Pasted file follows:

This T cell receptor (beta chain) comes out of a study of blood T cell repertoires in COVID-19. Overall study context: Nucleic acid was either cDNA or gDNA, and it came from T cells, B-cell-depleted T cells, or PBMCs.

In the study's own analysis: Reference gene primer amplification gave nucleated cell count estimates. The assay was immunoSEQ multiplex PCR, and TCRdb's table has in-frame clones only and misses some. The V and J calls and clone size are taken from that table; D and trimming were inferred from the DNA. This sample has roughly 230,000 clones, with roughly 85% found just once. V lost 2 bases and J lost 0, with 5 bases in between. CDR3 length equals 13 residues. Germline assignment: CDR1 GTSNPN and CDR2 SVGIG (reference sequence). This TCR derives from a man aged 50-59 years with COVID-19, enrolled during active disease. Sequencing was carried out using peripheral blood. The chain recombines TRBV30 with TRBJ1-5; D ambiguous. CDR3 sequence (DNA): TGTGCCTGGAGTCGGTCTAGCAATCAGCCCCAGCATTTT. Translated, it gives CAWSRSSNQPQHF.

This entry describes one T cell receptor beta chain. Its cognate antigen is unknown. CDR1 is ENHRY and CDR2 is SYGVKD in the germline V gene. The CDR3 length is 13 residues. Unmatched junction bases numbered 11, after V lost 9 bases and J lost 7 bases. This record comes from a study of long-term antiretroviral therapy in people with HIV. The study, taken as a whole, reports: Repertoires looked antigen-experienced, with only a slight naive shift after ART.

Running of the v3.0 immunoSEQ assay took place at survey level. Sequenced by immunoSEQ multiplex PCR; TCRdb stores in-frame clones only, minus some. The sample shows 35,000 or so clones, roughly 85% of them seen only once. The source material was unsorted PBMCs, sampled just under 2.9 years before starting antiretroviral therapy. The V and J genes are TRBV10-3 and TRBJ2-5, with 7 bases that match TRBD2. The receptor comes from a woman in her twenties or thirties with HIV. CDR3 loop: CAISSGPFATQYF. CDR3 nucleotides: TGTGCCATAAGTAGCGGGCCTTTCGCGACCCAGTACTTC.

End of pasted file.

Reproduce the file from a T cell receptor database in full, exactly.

This T cell receptor (beta chain) comes out of a study of blood T cell repertoires in COVID-19. Overall study context: Nucleic acid was either cDNA or gDNA, and it came from T cells, B-cell-depleted T cells, or PBMCs.

In the study's own analysis: Reference gene primer amplification gave nucleated cell count estimates. The assay was immunoSEQ multiplex PCR, and TCRdb's table has in-frame clones only and misses some. The V and J calls and clone size are taken from that table; D and trimming were inferred from the DNA. This sample has roughly 230,000 clones, with roughly 85% found just once. V lost 2 bases and J lost 0, with 5 bases in between. CDR3 length equals 13 residues. Germline assignment: CDR1 GTSNPN and CDR2 SVGIG (reference sequence). This TCR derives from a man aged 50-59 years with COVID-19, enrolled during active disease. Sequencing was carried out using peripheral blood. The chain recombines TRBV30 with TRBJ1-5; D ambiguous. CDR3 sequence (DNA): TGTGCCTGGAGTCGGTCTAGCAATCAGCCCCAGCATTTT. Translated, it gives CAWSRSSNQPQHF.

This entry describes one T cell receptor beta chain. Its cognate antigen is unknown. CDR1 is ENHRY and CDR2 is SYGVKD in the germline V gene. The CDR3 length is 13 residues. Unmatched junction bases numbered 11, after V lost 9 bases and J lost 7 bases. This record comes from a study of long-term antiretroviral therapy in people with HIV. The study, taken as a whole, reports: Repertoires looked antigen-experienced, with only a slight naive shift after ART.

Running of the v3.0 immunoSEQ assay took place at survey level. Sequenced by immunoSEQ multiplex PCR; TCRdb stores in-frame clones only, minus some. The sample shows 35,000 or so clones, roughly 85% of them seen only once. The source material was unsorted PBMCs, sampled just under 2.9 years before starting antiretroviral therapy. The V and J genes are TRBV10-3 and TRBJ2-5, with 7 bases that match TRBD2. The receptor comes from a woman in her twenties or thirties with HIV. CDR3 loop: CAISSGPFATQYF. CDR3 nucleotides: TGTGCCATAAGTAGCGGGCCTTTCGCGACCCAGTACTTC.